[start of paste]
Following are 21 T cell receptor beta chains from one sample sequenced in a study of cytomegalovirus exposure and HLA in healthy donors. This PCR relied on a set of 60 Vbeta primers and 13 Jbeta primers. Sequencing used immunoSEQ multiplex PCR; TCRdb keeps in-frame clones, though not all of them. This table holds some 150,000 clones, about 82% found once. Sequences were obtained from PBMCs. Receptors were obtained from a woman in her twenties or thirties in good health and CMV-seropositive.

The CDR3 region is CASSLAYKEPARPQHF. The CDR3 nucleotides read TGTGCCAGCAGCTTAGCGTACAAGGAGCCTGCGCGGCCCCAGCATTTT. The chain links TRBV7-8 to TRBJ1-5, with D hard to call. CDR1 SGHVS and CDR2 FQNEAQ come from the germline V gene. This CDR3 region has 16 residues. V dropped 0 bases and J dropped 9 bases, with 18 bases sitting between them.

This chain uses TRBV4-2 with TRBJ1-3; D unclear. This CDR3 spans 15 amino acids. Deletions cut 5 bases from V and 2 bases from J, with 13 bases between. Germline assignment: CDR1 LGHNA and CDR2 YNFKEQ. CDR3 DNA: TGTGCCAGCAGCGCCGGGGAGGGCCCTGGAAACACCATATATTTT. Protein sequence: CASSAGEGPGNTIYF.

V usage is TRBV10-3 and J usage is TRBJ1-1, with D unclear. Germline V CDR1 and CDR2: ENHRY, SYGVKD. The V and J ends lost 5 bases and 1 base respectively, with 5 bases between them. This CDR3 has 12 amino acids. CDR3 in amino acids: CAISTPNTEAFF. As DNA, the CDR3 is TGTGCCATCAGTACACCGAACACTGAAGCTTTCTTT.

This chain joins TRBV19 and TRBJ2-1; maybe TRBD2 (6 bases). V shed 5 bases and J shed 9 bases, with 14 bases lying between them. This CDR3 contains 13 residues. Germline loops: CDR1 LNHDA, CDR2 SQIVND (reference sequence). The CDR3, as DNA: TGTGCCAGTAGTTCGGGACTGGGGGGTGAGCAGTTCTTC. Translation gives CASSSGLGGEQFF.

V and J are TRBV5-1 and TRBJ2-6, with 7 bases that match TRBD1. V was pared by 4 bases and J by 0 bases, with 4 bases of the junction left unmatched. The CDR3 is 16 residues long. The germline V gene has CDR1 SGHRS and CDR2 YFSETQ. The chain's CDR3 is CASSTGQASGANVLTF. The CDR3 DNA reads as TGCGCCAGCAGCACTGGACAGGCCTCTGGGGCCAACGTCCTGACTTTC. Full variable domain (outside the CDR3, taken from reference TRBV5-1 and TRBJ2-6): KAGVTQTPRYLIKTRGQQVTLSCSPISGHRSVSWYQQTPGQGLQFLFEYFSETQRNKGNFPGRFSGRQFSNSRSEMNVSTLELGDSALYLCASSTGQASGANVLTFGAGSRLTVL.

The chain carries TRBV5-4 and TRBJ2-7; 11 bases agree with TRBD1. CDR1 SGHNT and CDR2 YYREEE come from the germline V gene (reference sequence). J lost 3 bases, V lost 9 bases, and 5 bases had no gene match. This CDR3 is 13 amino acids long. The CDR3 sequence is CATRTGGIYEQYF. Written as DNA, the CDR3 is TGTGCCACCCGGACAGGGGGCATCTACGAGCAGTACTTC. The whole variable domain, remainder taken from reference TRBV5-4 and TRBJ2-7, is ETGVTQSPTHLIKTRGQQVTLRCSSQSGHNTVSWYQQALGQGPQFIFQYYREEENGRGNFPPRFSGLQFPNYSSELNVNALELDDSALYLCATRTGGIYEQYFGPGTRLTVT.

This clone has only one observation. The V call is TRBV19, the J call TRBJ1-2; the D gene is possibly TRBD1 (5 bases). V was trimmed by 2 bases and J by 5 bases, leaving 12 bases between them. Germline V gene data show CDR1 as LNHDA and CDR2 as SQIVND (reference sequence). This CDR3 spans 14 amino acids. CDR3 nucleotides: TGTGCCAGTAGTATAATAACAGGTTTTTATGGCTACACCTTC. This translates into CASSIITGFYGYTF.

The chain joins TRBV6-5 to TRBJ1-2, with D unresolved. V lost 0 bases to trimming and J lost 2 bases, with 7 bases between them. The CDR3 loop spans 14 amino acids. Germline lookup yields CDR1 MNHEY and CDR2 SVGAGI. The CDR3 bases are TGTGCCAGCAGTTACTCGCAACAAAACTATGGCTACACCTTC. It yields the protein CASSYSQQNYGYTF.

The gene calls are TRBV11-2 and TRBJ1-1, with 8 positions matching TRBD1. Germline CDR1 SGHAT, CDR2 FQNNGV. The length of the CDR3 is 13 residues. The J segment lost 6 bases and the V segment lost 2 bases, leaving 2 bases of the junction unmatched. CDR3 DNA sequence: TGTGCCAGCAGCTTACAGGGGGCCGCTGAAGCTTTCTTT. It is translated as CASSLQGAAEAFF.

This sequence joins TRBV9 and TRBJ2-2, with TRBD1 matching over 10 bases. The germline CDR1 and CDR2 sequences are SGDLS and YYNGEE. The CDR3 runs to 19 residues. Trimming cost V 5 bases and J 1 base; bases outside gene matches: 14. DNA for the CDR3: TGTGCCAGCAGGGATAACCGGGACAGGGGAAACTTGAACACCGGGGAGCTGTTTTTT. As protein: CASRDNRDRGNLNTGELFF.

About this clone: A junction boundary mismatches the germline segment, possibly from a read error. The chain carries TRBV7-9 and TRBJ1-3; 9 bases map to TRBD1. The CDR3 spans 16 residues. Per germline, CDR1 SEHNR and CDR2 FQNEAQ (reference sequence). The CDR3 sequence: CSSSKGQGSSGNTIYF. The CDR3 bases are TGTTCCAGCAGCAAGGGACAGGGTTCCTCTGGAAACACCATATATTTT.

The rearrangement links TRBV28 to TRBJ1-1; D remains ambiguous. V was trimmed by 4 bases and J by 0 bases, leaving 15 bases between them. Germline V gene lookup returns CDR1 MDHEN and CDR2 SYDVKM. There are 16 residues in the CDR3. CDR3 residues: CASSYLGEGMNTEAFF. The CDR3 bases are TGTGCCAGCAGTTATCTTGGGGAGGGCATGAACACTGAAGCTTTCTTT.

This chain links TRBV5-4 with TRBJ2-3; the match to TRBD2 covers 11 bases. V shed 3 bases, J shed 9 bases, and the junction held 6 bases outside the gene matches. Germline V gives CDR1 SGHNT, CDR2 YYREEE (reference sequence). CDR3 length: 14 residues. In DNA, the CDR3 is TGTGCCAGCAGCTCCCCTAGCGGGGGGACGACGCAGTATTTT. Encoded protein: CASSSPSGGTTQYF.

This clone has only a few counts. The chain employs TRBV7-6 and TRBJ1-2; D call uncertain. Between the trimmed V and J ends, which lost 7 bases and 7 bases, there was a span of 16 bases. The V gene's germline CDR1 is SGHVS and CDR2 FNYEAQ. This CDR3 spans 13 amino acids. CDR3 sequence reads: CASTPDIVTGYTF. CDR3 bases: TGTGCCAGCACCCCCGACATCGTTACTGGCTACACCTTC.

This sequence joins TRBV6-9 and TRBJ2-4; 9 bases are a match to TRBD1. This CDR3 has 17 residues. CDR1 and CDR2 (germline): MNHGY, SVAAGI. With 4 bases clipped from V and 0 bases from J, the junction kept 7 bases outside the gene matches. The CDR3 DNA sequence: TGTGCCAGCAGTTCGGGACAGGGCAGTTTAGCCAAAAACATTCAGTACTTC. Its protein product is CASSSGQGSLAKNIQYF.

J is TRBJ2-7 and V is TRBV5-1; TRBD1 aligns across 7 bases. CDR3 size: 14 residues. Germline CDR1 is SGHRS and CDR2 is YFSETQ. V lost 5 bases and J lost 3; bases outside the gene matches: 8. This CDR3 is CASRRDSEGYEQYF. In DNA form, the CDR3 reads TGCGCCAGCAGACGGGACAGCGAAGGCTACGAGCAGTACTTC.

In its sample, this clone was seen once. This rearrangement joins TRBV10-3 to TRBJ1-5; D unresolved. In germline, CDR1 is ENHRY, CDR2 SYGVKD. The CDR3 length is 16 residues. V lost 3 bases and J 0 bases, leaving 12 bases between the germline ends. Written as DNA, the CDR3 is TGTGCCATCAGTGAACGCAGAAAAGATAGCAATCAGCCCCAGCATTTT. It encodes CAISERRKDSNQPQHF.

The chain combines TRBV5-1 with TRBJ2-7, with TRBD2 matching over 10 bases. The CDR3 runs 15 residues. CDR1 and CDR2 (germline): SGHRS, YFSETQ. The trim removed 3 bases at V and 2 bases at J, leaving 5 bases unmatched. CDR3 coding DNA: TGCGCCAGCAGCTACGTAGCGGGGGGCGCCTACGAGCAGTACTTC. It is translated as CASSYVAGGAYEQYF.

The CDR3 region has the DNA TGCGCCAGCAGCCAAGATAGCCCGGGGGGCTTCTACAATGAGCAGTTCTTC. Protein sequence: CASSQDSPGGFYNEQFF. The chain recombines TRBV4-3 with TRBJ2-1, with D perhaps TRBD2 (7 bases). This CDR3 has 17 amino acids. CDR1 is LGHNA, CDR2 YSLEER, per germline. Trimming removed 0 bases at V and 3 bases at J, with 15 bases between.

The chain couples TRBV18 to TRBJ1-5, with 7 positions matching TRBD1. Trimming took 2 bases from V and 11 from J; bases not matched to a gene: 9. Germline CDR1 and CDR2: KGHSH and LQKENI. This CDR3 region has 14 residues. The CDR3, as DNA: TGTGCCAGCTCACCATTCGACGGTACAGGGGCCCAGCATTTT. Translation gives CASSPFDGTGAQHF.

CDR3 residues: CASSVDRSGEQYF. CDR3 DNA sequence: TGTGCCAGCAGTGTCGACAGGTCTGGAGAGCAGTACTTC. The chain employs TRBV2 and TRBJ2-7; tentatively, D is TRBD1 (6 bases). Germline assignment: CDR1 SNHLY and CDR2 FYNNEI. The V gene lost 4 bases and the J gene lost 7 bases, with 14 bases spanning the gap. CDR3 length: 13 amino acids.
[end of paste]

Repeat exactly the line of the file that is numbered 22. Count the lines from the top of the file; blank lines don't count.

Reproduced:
CDR3 residues: CASSVDRSGEQYF. CDR3 DNA sequence: TGTGCCAGCAGTGTCGACAGGTCTGGAGAGCAGTACTTC. The chain employs TRBV2 and TRBJ2-7; tentatively, D is TRBD1 (6 bases). Germline assignment: CDR1 SNHLY and CDR2 FYNNEI. The V gene lost 4 bases and the J gene lost 7 bases, with 14 bases spanning the gap. CDR3 length: 13 amino acids.